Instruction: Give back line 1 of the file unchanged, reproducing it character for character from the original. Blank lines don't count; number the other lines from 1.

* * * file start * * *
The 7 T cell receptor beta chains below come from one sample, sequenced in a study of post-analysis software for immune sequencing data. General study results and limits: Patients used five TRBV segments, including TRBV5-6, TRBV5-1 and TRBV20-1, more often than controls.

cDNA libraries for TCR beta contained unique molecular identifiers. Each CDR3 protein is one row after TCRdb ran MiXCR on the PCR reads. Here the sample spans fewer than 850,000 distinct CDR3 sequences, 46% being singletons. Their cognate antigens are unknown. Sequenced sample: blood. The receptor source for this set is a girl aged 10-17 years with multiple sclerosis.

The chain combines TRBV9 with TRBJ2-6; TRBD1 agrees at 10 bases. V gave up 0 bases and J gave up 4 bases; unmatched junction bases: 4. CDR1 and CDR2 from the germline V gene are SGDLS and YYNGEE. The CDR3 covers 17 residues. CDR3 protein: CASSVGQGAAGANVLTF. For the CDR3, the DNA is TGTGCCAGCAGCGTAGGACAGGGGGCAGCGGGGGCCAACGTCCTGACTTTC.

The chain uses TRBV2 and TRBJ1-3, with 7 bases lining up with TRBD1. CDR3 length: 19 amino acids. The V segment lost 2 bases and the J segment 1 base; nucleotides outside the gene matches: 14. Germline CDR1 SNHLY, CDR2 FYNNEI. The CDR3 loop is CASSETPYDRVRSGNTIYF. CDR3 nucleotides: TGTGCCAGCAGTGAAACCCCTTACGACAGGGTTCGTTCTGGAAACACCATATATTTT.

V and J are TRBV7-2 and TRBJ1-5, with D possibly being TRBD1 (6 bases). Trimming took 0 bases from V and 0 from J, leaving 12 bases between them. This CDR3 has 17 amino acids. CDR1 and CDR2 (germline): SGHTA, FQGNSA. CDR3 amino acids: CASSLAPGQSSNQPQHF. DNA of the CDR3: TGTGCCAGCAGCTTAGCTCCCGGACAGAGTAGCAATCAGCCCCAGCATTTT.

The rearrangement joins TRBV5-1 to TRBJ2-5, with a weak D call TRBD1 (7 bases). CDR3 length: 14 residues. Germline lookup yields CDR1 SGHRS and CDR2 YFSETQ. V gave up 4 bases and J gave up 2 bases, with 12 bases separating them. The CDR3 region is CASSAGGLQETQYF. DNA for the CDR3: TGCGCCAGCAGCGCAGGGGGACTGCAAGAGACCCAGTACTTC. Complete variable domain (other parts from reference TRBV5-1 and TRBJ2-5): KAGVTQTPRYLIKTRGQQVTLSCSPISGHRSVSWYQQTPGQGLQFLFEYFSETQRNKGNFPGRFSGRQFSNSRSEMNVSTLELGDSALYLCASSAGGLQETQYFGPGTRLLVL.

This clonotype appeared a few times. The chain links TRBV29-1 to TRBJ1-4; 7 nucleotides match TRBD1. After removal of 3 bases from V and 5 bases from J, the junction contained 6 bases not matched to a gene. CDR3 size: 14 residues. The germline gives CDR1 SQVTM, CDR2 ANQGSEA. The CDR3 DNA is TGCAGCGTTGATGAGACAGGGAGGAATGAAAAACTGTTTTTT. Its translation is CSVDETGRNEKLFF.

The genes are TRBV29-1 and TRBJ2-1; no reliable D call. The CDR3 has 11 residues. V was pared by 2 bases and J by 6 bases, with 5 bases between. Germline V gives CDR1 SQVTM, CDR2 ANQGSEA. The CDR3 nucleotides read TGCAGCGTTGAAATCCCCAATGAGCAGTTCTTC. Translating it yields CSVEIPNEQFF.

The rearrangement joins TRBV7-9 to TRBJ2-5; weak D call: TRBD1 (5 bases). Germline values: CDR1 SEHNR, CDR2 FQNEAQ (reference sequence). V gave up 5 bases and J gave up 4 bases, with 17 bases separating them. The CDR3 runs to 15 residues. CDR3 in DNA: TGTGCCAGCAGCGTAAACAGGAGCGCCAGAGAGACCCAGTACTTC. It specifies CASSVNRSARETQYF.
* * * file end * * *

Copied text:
The 7 T cell receptor beta chains below come from one sample, sequenced in a study of post-analysis software for immune sequencing data. General study results and limits: Patients used five TRBV segments, including TRBV5-6, TRBV5-1 and TRBV20-1, more often than controls.